Such inventions represent the rationally-guided, value-creating, productive labor that serves a flourishing human life in civil society, and this is why Locke highlights them as exemplars of his property theory.
Lockean Theory in Modern American IP Law The genius and success of Anglo-American property law is that it has recognized and applied the central idea from Lockean property theory that property rights secure , not just physical objects.
First, as a preliminary matter, my colleague, Eric Claeys, has shown that this critique results in part from foisting on Lockean property theory a deontological framework that is alien to Locke’s ethical and political theory.
It was also alien to the American legal actors who understood Lockean theory and implemented it in the law.
With respect to copyright, which was slowly coming into existence as a legal concept in the late 17th century, Locke expressly endorses it as a property right in 1695.
In an essay on the statutory printing monopoly granted to the Stationers Company by Parliament, Locke condemns such monopolies as violating the “property” in creative works that “authors” rightly claim for themselves. In what might be a further surprising claim for many today who think copyright terms are too long, Locke writes in this 1695 essay that authors should have their property rights secured to them for their lifetimes or after first publication plus “50 or 70 years.” The current copyright term is life of an author plus 70 years, which was set in 1998 by the much-maligned Copyright Term Extension Act. And to be clear that Locke believes that it is in their literary works that can be freely alienated in the marketplace, he further proposes an amendment to Parliament that any new printing statute should expressly “secure the author’s property in his copy, or to his whom he has transferred it.” The natural law ethical theory that informs Locke’s argument for property rights explains why he thinks his property theory applies to inventions and books.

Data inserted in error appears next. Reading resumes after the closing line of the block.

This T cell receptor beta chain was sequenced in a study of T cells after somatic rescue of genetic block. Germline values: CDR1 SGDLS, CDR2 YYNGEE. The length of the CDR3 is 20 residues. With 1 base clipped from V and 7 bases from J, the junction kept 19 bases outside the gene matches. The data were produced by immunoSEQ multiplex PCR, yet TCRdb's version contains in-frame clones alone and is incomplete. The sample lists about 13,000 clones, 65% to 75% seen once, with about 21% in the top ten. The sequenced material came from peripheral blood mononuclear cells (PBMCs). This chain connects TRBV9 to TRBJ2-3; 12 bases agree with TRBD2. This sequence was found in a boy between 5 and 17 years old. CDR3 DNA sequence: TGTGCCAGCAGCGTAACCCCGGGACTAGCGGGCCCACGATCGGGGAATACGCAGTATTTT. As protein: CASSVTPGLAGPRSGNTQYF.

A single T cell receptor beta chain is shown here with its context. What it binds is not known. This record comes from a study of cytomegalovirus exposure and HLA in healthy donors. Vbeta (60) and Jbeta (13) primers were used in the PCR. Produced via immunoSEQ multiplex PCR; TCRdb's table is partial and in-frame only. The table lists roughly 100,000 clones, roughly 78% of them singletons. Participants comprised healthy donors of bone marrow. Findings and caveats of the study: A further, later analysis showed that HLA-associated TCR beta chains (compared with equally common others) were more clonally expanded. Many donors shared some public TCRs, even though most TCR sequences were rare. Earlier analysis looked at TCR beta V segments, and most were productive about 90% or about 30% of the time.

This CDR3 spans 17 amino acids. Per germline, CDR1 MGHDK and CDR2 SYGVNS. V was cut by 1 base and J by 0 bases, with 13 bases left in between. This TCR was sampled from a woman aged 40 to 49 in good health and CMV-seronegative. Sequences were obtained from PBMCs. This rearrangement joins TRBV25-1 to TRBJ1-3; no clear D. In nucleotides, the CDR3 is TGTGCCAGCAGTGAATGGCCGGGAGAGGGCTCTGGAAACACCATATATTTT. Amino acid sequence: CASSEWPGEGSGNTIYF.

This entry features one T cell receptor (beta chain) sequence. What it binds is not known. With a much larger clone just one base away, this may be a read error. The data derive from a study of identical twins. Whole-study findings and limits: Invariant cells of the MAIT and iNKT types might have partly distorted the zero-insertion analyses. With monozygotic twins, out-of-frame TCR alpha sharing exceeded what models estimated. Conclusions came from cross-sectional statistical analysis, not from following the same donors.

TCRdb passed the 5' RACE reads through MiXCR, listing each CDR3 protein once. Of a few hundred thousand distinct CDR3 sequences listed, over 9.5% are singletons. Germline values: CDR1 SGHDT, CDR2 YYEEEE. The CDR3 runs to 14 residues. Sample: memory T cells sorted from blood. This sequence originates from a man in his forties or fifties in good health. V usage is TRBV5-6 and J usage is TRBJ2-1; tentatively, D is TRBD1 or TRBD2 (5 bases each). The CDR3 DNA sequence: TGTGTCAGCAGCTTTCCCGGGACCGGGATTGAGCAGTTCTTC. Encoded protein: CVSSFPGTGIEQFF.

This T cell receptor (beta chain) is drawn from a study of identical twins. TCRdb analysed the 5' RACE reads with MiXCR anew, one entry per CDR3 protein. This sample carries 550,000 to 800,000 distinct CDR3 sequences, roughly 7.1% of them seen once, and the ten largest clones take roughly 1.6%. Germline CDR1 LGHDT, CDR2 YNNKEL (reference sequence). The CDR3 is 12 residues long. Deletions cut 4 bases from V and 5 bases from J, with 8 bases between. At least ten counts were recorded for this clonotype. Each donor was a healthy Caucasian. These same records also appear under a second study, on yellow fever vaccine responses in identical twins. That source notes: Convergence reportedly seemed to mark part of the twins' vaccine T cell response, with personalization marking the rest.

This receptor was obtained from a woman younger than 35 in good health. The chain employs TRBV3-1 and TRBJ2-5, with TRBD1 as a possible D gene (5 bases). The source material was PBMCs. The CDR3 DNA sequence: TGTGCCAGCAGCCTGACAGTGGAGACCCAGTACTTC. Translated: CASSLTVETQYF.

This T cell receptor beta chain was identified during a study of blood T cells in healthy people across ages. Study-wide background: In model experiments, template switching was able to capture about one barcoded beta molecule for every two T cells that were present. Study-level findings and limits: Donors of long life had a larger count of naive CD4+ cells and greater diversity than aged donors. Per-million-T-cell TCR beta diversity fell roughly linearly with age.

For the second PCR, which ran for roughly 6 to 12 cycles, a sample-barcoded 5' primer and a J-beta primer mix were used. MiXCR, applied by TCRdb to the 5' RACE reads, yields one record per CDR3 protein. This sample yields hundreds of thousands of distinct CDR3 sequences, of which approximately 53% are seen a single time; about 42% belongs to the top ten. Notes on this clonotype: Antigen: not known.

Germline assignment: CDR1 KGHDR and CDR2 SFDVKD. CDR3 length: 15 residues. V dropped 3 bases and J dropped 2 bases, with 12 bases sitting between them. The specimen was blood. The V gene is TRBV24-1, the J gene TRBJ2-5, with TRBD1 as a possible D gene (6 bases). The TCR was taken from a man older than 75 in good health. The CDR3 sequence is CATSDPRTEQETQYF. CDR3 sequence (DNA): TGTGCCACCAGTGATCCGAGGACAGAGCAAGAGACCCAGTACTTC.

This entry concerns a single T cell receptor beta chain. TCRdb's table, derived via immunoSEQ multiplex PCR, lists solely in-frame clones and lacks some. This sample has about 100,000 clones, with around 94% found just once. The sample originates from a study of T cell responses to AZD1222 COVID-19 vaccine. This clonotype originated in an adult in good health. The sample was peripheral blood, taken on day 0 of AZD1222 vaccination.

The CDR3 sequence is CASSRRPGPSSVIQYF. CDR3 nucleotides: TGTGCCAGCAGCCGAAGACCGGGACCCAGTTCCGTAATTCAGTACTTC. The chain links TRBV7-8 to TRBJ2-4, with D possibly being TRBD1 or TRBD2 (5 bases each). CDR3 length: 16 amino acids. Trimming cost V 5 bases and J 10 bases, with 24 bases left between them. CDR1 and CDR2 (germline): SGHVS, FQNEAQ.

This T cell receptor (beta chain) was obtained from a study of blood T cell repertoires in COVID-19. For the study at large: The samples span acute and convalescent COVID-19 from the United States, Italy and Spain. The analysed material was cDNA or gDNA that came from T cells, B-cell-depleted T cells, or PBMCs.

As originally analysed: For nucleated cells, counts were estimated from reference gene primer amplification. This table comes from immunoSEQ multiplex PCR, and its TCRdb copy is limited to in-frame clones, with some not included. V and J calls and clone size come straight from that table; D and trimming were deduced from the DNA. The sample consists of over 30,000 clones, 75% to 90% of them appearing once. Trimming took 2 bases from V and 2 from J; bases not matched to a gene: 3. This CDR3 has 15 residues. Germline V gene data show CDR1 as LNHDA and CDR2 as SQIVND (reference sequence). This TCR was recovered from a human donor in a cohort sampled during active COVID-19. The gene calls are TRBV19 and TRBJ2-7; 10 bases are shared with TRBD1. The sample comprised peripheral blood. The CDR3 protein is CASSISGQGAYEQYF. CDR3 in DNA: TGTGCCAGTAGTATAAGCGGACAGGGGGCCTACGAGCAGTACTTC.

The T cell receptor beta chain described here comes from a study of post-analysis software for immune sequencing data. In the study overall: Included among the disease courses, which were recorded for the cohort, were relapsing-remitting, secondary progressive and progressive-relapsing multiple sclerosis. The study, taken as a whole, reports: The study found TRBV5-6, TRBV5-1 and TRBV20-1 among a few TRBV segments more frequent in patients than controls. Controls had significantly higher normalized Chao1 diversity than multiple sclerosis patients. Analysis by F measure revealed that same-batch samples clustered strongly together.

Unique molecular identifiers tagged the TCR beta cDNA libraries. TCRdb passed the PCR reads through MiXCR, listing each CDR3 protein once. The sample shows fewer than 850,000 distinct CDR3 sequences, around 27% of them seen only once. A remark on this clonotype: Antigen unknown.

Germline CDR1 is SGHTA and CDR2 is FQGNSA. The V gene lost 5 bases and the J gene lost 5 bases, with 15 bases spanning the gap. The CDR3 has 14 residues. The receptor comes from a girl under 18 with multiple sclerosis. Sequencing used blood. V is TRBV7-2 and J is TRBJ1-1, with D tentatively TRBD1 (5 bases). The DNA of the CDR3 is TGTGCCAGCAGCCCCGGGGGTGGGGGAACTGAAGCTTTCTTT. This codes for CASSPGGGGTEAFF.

For the sake of brevity, a few illustrative quotes must suffice.
In a patent lawsuit in 1845, an American judge wrote that “we protect intellectual property, the labors of the mind, productions and interests as much a man’s own, and as much the fruit of his honest industry, as the wheat he cultivates, or the flocks he rears.” This 1845 judicial opinion appears to be the first use of the phrase “intellectual property” in the official American legal records.
This is why Locke himself expressly recognizes that copyright is property.
He also wrote approvingly of inventions and the technical arts as exemplars of the value-creating, productive labor that creates all property (contrary to oft-repeated, mistaken claims about Locke’s view of IP rights by some scholars today).